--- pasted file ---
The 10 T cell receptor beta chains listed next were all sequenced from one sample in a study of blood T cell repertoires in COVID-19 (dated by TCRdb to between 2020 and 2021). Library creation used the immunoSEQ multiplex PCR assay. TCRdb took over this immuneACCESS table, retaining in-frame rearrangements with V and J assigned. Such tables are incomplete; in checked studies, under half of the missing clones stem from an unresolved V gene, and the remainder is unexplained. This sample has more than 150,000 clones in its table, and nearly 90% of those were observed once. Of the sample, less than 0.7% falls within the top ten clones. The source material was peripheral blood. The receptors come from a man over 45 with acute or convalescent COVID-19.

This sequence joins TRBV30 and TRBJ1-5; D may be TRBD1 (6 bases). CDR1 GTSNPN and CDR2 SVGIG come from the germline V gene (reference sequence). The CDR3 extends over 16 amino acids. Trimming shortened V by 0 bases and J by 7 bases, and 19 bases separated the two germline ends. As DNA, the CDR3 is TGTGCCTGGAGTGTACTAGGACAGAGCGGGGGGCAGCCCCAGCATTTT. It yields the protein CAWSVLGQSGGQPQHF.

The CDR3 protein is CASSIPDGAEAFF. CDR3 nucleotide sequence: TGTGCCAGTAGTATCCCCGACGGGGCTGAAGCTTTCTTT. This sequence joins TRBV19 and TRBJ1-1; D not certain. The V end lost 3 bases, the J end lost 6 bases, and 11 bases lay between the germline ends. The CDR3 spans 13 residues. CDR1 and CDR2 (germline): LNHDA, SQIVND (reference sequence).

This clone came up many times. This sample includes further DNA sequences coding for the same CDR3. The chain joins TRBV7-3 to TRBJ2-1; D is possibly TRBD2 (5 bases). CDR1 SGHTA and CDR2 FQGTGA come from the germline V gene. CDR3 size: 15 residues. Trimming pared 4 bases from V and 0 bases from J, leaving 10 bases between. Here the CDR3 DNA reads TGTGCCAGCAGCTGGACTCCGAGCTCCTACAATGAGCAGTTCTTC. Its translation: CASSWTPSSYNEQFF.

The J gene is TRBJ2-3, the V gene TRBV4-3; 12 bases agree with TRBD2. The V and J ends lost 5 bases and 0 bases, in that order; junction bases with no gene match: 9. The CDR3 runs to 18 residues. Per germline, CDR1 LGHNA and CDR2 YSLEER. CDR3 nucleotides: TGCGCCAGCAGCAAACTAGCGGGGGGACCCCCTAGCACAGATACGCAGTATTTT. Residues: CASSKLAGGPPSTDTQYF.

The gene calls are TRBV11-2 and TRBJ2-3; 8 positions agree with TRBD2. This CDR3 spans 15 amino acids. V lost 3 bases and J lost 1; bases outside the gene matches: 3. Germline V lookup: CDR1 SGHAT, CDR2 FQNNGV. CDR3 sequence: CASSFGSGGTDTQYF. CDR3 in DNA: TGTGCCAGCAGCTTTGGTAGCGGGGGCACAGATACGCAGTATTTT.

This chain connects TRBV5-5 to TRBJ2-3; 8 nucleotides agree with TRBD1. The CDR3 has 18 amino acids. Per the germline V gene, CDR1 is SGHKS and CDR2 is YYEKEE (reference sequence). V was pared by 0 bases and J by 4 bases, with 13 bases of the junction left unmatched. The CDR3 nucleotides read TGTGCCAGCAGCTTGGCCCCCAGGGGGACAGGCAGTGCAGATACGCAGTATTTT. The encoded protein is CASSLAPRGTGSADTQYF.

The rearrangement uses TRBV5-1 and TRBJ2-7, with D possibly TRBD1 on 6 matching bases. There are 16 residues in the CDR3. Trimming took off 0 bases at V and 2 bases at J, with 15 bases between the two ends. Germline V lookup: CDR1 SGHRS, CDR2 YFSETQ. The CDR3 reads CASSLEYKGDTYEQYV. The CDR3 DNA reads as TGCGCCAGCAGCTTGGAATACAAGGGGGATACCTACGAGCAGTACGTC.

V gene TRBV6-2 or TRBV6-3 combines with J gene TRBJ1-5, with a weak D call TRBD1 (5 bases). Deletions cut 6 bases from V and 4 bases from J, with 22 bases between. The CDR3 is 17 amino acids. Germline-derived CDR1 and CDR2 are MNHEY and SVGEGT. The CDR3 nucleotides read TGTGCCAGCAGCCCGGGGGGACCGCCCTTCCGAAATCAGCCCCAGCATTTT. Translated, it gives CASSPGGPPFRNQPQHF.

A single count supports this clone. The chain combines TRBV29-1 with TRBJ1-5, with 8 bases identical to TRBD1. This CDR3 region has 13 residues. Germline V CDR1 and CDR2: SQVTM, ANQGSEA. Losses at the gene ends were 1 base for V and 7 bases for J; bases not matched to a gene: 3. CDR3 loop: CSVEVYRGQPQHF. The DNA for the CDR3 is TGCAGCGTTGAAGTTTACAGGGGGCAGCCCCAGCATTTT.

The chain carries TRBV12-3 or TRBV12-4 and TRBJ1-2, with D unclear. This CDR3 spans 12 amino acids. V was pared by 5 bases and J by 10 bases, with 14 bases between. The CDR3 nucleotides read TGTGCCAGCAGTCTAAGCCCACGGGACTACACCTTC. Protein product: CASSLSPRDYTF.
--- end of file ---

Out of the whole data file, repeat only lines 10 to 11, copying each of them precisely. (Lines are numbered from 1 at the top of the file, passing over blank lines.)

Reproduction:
A single count supports this clone. The chain combines TRBV29-1 with TRBJ1-5, with 8 bases identical to TRBD1. This CDR3 region has 13 residues. Germline V CDR1 and CDR2: SQVTM, ANQGSEA. Losses at the gene ends were 1 base for V and 7 bases for J; bases not matched to a gene: 3. CDR3 loop: CSVEVYRGQPQHF. The DNA for the CDR3 is TGCAGCGTTGAAGTTTACAGGGGGCAGCCCCAGCATTTT.

The chain carries TRBV12-3 or TRBV12-4 and TRBJ1-2, with D unclear. This CDR3 spans 12 amino acids. V was pared by 5 bases and J by 10 bases, with 14 bases between. The CDR3 nucleotides read TGTGCCAGCAGTCTAAGCCCACGGGACTACACCTTC. Protein product: CASSLSPRDYTF.